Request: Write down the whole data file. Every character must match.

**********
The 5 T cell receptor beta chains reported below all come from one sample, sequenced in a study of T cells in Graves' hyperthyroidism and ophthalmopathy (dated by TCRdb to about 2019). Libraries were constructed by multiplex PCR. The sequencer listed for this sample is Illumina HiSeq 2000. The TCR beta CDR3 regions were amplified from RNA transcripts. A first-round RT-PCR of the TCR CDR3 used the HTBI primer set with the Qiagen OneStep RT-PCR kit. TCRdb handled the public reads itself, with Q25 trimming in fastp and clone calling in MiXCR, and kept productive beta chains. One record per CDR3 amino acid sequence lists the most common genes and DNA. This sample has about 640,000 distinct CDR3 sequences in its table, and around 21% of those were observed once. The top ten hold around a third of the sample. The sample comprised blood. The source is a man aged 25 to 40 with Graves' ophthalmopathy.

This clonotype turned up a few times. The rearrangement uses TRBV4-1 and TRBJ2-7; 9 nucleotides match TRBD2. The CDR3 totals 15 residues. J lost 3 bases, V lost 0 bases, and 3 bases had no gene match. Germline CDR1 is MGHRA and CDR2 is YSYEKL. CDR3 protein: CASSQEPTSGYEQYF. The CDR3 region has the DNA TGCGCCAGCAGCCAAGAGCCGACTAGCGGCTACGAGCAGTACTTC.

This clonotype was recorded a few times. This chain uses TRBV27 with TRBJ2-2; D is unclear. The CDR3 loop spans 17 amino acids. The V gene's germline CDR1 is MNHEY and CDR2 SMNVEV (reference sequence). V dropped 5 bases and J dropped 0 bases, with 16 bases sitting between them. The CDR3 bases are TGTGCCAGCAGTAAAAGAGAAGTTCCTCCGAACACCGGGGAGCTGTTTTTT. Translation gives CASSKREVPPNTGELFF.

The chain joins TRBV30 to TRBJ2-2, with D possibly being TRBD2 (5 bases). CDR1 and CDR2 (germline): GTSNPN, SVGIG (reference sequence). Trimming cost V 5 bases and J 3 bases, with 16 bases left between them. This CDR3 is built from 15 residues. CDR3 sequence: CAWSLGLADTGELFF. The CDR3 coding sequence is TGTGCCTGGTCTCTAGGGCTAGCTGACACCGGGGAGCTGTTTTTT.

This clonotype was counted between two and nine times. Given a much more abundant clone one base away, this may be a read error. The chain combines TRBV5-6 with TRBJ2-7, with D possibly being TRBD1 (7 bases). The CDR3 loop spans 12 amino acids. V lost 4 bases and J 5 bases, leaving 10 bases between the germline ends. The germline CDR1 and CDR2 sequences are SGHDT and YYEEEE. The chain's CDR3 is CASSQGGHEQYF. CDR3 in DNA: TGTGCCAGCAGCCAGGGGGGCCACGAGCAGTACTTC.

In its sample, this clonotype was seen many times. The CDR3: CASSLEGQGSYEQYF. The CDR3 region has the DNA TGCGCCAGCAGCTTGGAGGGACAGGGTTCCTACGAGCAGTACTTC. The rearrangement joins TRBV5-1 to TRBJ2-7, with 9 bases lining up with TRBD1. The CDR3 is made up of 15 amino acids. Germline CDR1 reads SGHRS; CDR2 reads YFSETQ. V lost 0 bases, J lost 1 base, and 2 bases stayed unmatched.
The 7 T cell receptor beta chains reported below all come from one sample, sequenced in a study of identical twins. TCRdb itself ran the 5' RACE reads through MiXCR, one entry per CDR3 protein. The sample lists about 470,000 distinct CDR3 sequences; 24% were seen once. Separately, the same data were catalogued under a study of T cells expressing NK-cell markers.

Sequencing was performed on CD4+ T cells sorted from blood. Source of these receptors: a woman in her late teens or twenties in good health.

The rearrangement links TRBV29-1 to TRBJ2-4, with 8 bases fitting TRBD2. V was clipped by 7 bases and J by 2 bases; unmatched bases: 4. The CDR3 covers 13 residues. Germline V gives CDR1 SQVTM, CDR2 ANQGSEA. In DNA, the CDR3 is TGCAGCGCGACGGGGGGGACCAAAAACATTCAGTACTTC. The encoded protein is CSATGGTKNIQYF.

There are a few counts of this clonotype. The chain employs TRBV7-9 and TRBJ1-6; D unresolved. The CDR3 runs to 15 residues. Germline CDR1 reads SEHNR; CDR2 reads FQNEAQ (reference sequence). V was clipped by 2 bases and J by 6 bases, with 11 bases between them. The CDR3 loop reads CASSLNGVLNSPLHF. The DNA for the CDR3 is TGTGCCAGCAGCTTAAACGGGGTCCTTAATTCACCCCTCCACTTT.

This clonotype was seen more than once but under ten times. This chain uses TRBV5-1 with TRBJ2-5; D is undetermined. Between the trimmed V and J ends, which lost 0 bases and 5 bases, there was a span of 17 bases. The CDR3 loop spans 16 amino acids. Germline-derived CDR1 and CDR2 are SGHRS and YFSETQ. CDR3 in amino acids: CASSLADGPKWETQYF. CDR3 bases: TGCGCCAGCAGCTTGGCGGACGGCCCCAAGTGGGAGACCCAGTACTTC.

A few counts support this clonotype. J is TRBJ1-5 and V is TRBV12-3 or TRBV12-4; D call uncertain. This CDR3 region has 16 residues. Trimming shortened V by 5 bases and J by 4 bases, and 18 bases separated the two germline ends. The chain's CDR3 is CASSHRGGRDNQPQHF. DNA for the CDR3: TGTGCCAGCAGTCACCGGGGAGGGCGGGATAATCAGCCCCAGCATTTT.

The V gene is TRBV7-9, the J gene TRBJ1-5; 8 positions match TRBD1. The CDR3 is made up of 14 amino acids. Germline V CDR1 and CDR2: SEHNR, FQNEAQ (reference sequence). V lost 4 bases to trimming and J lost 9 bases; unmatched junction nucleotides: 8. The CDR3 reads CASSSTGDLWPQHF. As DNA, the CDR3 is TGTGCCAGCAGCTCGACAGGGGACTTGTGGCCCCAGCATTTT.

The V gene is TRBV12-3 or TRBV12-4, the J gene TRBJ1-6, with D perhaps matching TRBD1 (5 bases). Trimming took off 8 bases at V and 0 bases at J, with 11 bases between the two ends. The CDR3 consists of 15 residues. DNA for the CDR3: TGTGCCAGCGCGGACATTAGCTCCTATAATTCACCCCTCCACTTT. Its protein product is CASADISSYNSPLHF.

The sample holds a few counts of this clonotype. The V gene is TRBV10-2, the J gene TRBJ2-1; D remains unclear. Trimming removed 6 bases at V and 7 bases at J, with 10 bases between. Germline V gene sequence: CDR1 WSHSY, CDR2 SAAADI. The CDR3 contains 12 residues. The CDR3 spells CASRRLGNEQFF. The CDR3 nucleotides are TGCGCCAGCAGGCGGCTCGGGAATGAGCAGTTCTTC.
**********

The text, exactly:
The 5 T cell receptor beta chains reported below all come from one sample, sequenced in a study of T cells in Graves' hyperthyroidism and ophthalmopathy (dated by TCRdb to about 2019). Libraries were constructed by multiplex PCR. The sequencer listed for this sample is Illumina HiSeq 2000. The TCR beta CDR3 regions were amplified from RNA transcripts. A first-round RT-PCR of the TCR CDR3 used the HTBI primer set with the Qiagen OneStep RT-PCR kit. TCRdb handled the public reads itself, with Q25 trimming in fastp and clone calling in MiXCR, and kept productive beta chains. One record per CDR3 amino acid sequence lists the most common genes and DNA. This sample has about 640,000 distinct CDR3 sequences in its table, and around 21% of those were observed once. The top ten hold around a third of the sample. The sample comprised blood. The source is a man aged 25 to 40 with Graves' ophthalmopathy.

This clonotype turned up a few times. The rearrangement uses TRBV4-1 and TRBJ2-7; 9 nucleotides match TRBD2. The CDR3 totals 15 residues. J lost 3 bases, V lost 0 bases, and 3 bases had no gene match. Germline CDR1 is MGHRA and CDR2 is YSYEKL. CDR3 protein: CASSQEPTSGYEQYF. The CDR3 region has the DNA TGCGCCAGCAGCCAAGAGCCGACTAGCGGCTACGAGCAGTACTTC.

This clonotype was recorded a few times. This chain uses TRBV27 with TRBJ2-2; D is unclear. The CDR3 loop spans 17 amino acids. The V gene's germline CDR1 is MNHEY and CDR2 SMNVEV (reference sequence). V dropped 5 bases and J dropped 0 bases, with 16 bases sitting between them. The CDR3 bases are TGTGCCAGCAGTAAAAGAGAAGTTCCTCCGAACACCGGGGAGCTGTTTTTT. Translation gives CASSKREVPPNTGELFF.

The chain joins TRBV30 to TRBJ2-2, with D possibly being TRBD2 (5 bases). CDR1 and CDR2 (germline): GTSNPN, SVGIG (reference sequence). Trimming cost V 5 bases and J 3 bases, with 16 bases left between them. This CDR3 is built from 15 residues. CDR3 sequence: CAWSLGLADTGELFF. The CDR3 coding sequence is TGTGCCTGGTCTCTAGGGCTAGCTGACACCGGGGAGCTGTTTTTT.

This clonotype was counted between two and nine times. Given a much more abundant clone one base away, this may be a read error. The chain combines TRBV5-6 with TRBJ2-7, with D possibly being TRBD1 (7 bases). The CDR3 loop spans 12 amino acids. V lost 4 bases and J 5 bases, leaving 10 bases between the germline ends. The germline CDR1 and CDR2 sequences are SGHDT and YYEEEE. The chain's CDR3 is CASSQGGHEQYF. CDR3 in DNA: TGTGCCAGCAGCCAGGGGGGCCACGAGCAGTACTTC.

In its sample, this clonotype was seen many times. The CDR3: CASSLEGQGSYEQYF. The CDR3 region has the DNA TGCGCCAGCAGCTTGGAGGGACAGGGTTCCTACGAGCAGTACTTC. The rearrangement joins TRBV5-1 to TRBJ2-7, with 9 bases lining up with TRBD1. The CDR3 is made up of 15 amino acids. Germline CDR1 reads SGHRS; CDR2 reads YFSETQ. V lost 0 bases, J lost 1 base, and 2 bases stayed unmatched.
The 7 T cell receptor beta chains reported below all come from one sample, sequenced in a study of identical twins. TCRdb itself ran the 5' RACE reads through MiXCR, one entry per CDR3 protein. The sample lists about 470,000 distinct CDR3 sequences; 24% were seen once. Separately, the same data were catalogued under a study of T cells expressing NK-cell markers.

Sequencing was performed on CD4+ T cells sorted from blood. Source of these receptors: a woman in her late teens or twenties in good health.

The rearrangement links TRBV29-1 to TRBJ2-4, with 8 bases fitting TRBD2. V was clipped by 7 bases and J by 2 bases; unmatched bases: 4. The CDR3 covers 13 residues. Germline V gives CDR1 SQVTM, CDR2 ANQGSEA. In DNA, the CDR3 is TGCAGCGCGACGGGGGGGACCAAAAACATTCAGTACTTC. The encoded protein is CSATGGTKNIQYF.

There are a few counts of this clonotype. The chain employs TRBV7-9 and TRBJ1-6; D unresolved. The CDR3 runs to 15 residues. Germline CDR1 reads SEHNR; CDR2 reads FQNEAQ (reference sequence). V was clipped by 2 bases and J by 6 bases, with 11 bases between them. The CDR3 loop reads CASSLNGVLNSPLHF. The DNA for the CDR3 is TGTGCCAGCAGCTTAAACGGGGTCCTTAATTCACCCCTCCACTTT.

This clonotype was seen more than once but under ten times. This chain uses TRBV5-1 with TRBJ2-5; D is undetermined. Between the trimmed V and J ends, which lost 0 bases and 5 bases, there was a span of 17 bases. The CDR3 loop spans 16 amino acids. Germline-derived CDR1 and CDR2 are SGHRS and YFSETQ. CDR3 in amino acids: CASSLADGPKWETQYF. CDR3 bases: TGCGCCAGCAGCTTGGCGGACGGCCCCAAGTGGGAGACCCAGTACTTC.

A few counts support this clonotype. J is TRBJ1-5 and V is TRBV12-3 or TRBV12-4; D call uncertain. This CDR3 region has 16 residues. Trimming shortened V by 5 bases and J by 4 bases, and 18 bases separated the two germline ends. The chain's CDR3 is CASSHRGGRDNQPQHF. DNA for the CDR3: TGTGCCAGCAGTCACCGGGGAGGGCGGGATAATCAGCCCCAGCATTTT.

The V gene is TRBV7-9, the J gene TRBJ1-5; 8 positions match TRBD1. The CDR3 is made up of 14 amino acids. Germline V CDR1 and CDR2: SEHNR, FQNEAQ (reference sequence). V lost 4 bases to trimming and J lost 9 bases; unmatched junction nucleotides: 8. The CDR3 reads CASSSTGDLWPQHF. As DNA, the CDR3 is TGTGCCAGCAGCTCGACAGGGGACTTGTGGCCCCAGCATTTT.

The V gene is TRBV12-3 or TRBV12-4, the J gene TRBJ1-6, with D perhaps matching TRBD1 (5 bases). Trimming took off 8 bases at V and 0 bases at J, with 11 bases between the two ends. The CDR3 consists of 15 residues. DNA for the CDR3: TGTGCCAGCGCGGACATTAGCTCCTATAATTCACCCCTCCACTTT. Its protein product is CASADISSYNSPLHF.

The sample holds a few counts of this clonotype. The V gene is TRBV10-2, the J gene TRBJ2-1; D remains unclear. Trimming removed 6 bases at V and 7 bases at J, with 10 bases between. Germline V gene sequence: CDR1 WSHSY, CDR2 SAAADI. The CDR3 contains 12 residues. The CDR3 spells CASRRLGNEQFF. The CDR3 nucleotides are TGCGCCAGCAGGCGGCTCGGGAATGAGCAGTTCTTC.